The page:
................................................. . 243 Kuwait  ......................................................................................................................................................................................................... 240 Hindu Communities  ......... 199 New Zealand  ................................................................. 206 China  .......................................................... ..... 218 The Sri Lankan Tamil Hindus  ....................... Collective and Otherwise  ....................................... 255 Italy  .............. 242 United Arab Emirates  ..................................... 242 Festivals  ........................................................................................................ 250 Conclusion  .. 227 Fiji  .. and Reorientation  ................. 230 The Period as a Farming Community  ........................................... ..... .................................................... 253 Hindu Community  .................................................................................................................................................................................................................... 230 Independence and Development of a Political Community  ........................................................................................................ 277 ...... .................... 243 Saudi Arabia  ................................................... ....................................................................................................................................................... 232 Conclusion  .......................................................................................................................................................... 244 Qatar  ...................................... 241 Hindu Traditions  ................................................................................................................................ 214 Conclusion  ............................................................................................................. 224 Temples and Spiritual Gatherings  ............................................................... 221 East Africa  .................................................................. 217 The Indian Hindus  .......................................................................... 272 Netherlands  ..................................... 246 A South Indian–Based Religious Tradition  ........................................................................................ 222 Social Background  .................. 271 Conclusion  ................................................................................................................................................ 244 Yemen  ...................... 263 Mauritius  ...................................................................................... 241 Temple Worship  ....................... 242 Oman  .................................................................................................. 242 Bahrain  ........................................................................................ 250 Indonesia  ............................................................................................................................................................................ 235 Gulf Countries  ............................................... 276 Analysis and Typification  ........................................ 199 Canada  ................................................................................................................................................................................................................................................................... 196 Conclusion  ........................................................................................................................................................................................................................................................................................................................................................................................................................ 212 Indians in China since the 1980s  ........................................................................................ .................................................................................................................................................................................................... 244 Concluding Remarks  ........... ........... .................................. 257 Malaysia  . 252 The Idea of Agama Hindu  ................................................................................................................................................................................... 241 Life-cycle Rituals  ............................. ............ 254 The Good........................................................................................................................ .............................................................................................................................................................................................................................................................................................................................................................................................................................................................................................................. 247 The Modern Challenges  ............................x Table of Contents Adaptation  ......................................................................................................................... 212 Religious Practices among the Indian Traders in China  .......................................................................................... 270 Modern Developments  ......................... 248 International Connections  ....... 254 Of Solidarity.......................................................................................................................... 229 The Religious Life of the First Generation  . ................... 244 Guyana  ............................................................................................................................................................................................................................................................................................................................ 225 Conclusion  ........................................................... 274 Processes of Loss.... .................................................................................................................................................................................... Maintenance......................................................................................................................................................................................................................................... 252 Religion in Indonesia  ........................ ............................................................................................................ 233 France  ........................................................... ................................ Place and Person  ......................................................................................................................... ................................... 216 Denmark  .......................................................................... 246 The North Indian–Based Religious Tradition  ........................................................................................................................................................ 274 Successful Integration?  ......................................................................................................................................... .......................................... .............. .................................................................................................................................................................. ......................................... 269 Temples and the Social Structure  .................................................... 219 Keeping Up Hindu Traditions in a New Setting and Under New Circumstances  ...................................................................................................................................................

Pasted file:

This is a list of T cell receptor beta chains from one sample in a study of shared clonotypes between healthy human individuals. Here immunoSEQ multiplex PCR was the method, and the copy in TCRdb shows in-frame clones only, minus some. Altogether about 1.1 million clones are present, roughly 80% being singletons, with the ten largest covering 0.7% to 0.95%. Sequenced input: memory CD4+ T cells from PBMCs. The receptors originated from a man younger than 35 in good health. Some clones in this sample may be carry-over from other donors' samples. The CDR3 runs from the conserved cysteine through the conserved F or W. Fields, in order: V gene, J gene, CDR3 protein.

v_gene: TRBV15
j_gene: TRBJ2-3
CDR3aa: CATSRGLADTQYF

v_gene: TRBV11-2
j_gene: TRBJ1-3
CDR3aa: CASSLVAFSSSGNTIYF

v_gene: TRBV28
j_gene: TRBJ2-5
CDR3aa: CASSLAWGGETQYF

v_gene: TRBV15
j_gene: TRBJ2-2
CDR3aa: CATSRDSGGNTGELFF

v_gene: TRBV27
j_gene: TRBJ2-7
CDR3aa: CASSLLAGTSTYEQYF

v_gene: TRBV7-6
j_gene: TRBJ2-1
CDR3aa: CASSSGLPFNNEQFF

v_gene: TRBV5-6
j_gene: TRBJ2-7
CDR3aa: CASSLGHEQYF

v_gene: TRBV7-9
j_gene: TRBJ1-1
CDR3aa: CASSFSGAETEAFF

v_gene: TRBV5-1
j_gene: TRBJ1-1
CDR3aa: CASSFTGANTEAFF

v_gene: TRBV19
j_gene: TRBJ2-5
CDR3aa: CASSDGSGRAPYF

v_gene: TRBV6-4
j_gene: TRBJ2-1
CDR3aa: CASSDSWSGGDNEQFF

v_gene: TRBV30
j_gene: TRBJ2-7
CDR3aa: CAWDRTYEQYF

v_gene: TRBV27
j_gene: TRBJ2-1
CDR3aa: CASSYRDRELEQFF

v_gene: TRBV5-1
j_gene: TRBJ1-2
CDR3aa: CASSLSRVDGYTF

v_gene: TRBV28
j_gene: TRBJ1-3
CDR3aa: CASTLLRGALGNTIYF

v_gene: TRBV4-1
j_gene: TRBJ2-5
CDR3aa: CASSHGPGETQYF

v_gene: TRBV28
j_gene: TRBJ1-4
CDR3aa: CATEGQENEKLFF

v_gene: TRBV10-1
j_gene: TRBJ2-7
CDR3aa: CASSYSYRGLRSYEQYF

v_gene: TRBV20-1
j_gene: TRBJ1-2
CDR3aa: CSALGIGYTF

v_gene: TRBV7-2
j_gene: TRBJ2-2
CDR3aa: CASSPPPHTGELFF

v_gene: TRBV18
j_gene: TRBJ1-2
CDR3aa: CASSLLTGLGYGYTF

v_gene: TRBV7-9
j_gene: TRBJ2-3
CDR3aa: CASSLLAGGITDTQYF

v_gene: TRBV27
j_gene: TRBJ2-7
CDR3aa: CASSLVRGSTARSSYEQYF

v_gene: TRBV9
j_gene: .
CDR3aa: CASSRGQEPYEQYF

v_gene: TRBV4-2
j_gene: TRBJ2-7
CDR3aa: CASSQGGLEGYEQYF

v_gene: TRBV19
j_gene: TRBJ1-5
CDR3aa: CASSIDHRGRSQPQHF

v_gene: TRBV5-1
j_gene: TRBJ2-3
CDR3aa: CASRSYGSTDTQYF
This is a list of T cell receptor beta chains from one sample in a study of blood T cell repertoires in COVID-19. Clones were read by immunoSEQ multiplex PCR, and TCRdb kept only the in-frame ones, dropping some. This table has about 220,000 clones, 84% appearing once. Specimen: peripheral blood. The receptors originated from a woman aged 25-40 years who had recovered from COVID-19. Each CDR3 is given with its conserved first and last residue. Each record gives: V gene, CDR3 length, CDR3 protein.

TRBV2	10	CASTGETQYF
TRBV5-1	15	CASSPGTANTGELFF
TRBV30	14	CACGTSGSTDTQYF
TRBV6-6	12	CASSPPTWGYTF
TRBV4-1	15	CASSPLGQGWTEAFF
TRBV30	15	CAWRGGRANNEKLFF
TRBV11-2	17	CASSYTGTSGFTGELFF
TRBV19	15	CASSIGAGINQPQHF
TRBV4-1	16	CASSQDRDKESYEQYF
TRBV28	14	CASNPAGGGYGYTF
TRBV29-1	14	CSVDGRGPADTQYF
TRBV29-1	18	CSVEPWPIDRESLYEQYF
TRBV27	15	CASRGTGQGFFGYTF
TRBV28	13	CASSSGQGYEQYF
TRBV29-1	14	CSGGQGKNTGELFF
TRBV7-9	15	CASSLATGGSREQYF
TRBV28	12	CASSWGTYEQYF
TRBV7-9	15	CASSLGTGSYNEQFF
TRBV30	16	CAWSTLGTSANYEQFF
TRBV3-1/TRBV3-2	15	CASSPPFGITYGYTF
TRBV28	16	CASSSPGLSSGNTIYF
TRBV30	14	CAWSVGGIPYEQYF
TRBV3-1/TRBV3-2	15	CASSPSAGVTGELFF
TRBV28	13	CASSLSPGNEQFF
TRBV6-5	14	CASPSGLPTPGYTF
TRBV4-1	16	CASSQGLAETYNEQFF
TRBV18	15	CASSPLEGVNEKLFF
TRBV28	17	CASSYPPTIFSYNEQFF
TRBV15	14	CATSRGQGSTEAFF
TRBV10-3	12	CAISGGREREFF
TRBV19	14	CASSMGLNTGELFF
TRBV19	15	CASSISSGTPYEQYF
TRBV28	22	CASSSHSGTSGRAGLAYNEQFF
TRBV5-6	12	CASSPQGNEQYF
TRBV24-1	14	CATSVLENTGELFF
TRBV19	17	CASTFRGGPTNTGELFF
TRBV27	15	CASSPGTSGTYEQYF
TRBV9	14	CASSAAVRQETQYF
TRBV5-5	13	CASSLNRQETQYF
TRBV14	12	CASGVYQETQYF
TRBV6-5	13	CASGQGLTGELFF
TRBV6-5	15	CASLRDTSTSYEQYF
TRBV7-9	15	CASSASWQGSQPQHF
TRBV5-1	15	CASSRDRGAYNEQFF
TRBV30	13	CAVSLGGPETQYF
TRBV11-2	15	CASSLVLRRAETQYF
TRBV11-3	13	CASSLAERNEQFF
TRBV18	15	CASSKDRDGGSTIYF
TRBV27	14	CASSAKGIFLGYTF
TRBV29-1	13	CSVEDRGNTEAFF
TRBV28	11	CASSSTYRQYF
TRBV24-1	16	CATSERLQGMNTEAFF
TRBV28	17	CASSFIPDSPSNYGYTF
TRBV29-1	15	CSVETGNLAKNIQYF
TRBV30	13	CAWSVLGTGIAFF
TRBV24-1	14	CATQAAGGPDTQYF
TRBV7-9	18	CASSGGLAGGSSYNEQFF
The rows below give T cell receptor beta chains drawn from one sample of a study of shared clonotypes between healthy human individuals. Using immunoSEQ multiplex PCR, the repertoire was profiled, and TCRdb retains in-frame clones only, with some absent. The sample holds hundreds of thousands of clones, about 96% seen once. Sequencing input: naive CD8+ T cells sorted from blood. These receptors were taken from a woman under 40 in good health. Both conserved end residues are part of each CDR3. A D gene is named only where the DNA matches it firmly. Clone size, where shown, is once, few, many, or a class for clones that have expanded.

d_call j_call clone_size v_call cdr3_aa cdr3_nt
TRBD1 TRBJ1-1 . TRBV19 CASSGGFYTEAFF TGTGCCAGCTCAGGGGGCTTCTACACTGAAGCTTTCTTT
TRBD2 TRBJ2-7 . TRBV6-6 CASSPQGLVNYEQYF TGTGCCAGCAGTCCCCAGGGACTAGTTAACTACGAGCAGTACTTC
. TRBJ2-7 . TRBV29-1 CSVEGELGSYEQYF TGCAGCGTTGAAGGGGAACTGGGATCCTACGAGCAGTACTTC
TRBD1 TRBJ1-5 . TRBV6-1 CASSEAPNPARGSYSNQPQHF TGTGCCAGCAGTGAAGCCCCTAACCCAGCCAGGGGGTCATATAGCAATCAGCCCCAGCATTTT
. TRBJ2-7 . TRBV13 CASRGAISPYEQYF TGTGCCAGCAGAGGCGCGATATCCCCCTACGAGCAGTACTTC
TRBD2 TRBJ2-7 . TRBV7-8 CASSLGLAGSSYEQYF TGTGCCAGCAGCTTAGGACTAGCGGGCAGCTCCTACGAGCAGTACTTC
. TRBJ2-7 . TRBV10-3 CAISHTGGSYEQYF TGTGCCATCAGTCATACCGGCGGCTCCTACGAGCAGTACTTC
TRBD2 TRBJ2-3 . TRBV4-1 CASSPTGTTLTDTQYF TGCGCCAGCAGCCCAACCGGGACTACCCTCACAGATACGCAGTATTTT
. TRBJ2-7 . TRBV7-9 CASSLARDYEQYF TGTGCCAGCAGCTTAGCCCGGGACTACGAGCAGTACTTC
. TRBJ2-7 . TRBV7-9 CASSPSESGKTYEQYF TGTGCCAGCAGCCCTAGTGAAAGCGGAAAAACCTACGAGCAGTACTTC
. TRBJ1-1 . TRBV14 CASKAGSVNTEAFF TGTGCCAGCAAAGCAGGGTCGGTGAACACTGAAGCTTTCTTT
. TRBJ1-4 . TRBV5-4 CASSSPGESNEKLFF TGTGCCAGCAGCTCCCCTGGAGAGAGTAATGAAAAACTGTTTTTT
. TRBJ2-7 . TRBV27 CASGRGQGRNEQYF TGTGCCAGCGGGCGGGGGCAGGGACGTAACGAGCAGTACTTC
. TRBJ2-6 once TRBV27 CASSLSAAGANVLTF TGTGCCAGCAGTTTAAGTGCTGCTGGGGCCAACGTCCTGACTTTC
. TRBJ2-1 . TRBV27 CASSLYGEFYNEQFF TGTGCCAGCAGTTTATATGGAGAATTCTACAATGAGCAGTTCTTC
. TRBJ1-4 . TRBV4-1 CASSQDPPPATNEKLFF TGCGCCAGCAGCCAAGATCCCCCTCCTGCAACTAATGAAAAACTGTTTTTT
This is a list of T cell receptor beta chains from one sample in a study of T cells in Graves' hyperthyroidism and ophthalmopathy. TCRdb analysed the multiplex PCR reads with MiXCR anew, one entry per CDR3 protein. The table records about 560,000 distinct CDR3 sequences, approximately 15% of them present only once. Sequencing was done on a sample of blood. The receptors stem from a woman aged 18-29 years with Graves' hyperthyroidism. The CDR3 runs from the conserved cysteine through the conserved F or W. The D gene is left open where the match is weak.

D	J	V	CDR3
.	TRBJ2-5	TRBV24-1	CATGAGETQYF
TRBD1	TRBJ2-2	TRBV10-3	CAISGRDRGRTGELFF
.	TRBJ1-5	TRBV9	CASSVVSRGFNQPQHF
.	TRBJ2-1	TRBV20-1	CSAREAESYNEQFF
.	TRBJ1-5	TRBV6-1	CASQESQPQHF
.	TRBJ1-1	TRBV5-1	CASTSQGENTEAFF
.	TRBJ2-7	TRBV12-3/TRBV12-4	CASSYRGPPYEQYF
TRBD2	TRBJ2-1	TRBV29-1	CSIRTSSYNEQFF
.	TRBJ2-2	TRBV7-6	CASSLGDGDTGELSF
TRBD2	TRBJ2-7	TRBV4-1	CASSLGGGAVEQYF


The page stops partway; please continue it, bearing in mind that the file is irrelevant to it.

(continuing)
.... ....................... .................................................................................................................................................. 353 .......................................... 322 Thailand  ......... 337 National Initiatives and Global Interconnections  ................................................................................. ......... .......................................................................................................................................................................................................................... ............................................... ........................................ 310 Conclusion  ................................................................................. and Visibility  ............................................................................................................... 309 Some Specific Religious Issues  ..................................................................................................................................................................................................................................................................................................................... ..................................................................... Table of Contents xi Norway  ................................................................................................................................. . 348 Community Activities  ........ 314 Shrines of the Guru Movements  ................................................................................................................................................................... 343 Yoga  ..................... 307 Religious Reproduction and Group Formation  ......................... 347 Cyber Societies  ........................................................................... 338 United States  .............. 327 Trinidad and Tobago  .............................................................................. 347 Temple Communities  ..................................................... 300 Social History of South African Indians  ...................................................................................................................................................................................................................................................................................................................................................................................................................................................................................................... 311 Sweden  .................................................. 318 New Religious Movements with a Hindu Background  ............................................................................................................................................................................................ 347 Cultural Groups  ............................................................................................................................ ....... 348 Temple Hinduism  ...................................................... 288 Russia  ............. 295 South Africa  .................................. ............... 347 Global Organizations  ................................. 279 Portugal  ......... 314 Yoga in Sweden  ....... 305 Recent Non-Resident Indians (NRIs) in South Africa  ................................................ 285 Migration to Portugal after Mozambican Independence  .................... 300 Emergence of Temple Culture  ........................ 312 Diaspora Hindus and Their Shrines  ...... ..................................................................... 334 Hinduism in Britain: Sources  .......................................................................................................................................................................................................................................... 331 Conclusion  ................................................................................................................. .............................................................................................................................................. ........................ 287 Sociocultural Integration  ................. 351 Vietnam  ....................................................................................................................................................................................................................... 306 Suriname  ......................................................... 315 Integration.................................................................................................. .......................... Representation................................................................................................... 291 Singapore  ....................................................................................... 325 The Hindus’ Position inThai Society  ....................................................................... ............................................................................... 312 Diaspora Temples in Stockholm  ................... 342 History of Hindu Ideas and Practices  .............................................................. 346 Statistics and Taxonomy of Hindu Institutions in the United States  .................................................................................. 313 Gujaratis in West Sweden  .................................................... ........... 317 Hindu Migrant Communities  .................... 301 A Challenge to Ritualistic Hindu Culture: Neo-Hinduism  ......................................... 307 Postwar Institutionalization  ....................................................... 332 United Kingdom  ............................................................................................................................................. 316 Switzerland  ............................................................................................................................................................................... 324 Various Communities of Indian Hindus due to Migration  ................................................... 285 Adaptation: Economic Integration  ................................................................................................... 303 Bollywood Influence on Hinduism  ..................................................................... 329 Religion in the Village Setting  ................... 321 Yoga in Switzerland  ...................................................................................................................................................................................................................................................................................................................................................................... 334 Hindu Settlement and Communal Development  ...................... 342 Vivekananda and the Ongoing Messages of “Universalism”  ....................................................................................... 346 Domestic/Informal Groups  ......................................................................................................................................... 335 Home and Family  ...................................................... 324 The Thai Brahmans  .............. ......................................................... 329 The New Hinduism of the Postwar Era  ...................................................................... 305 Conclusion  .................................................................................................... ............................................................................................................................................................. 320 The Presence of Global Hindu Movements  ..................................... ............................................................................................................................................. 345 History of Hindus in the United States  ........ .........................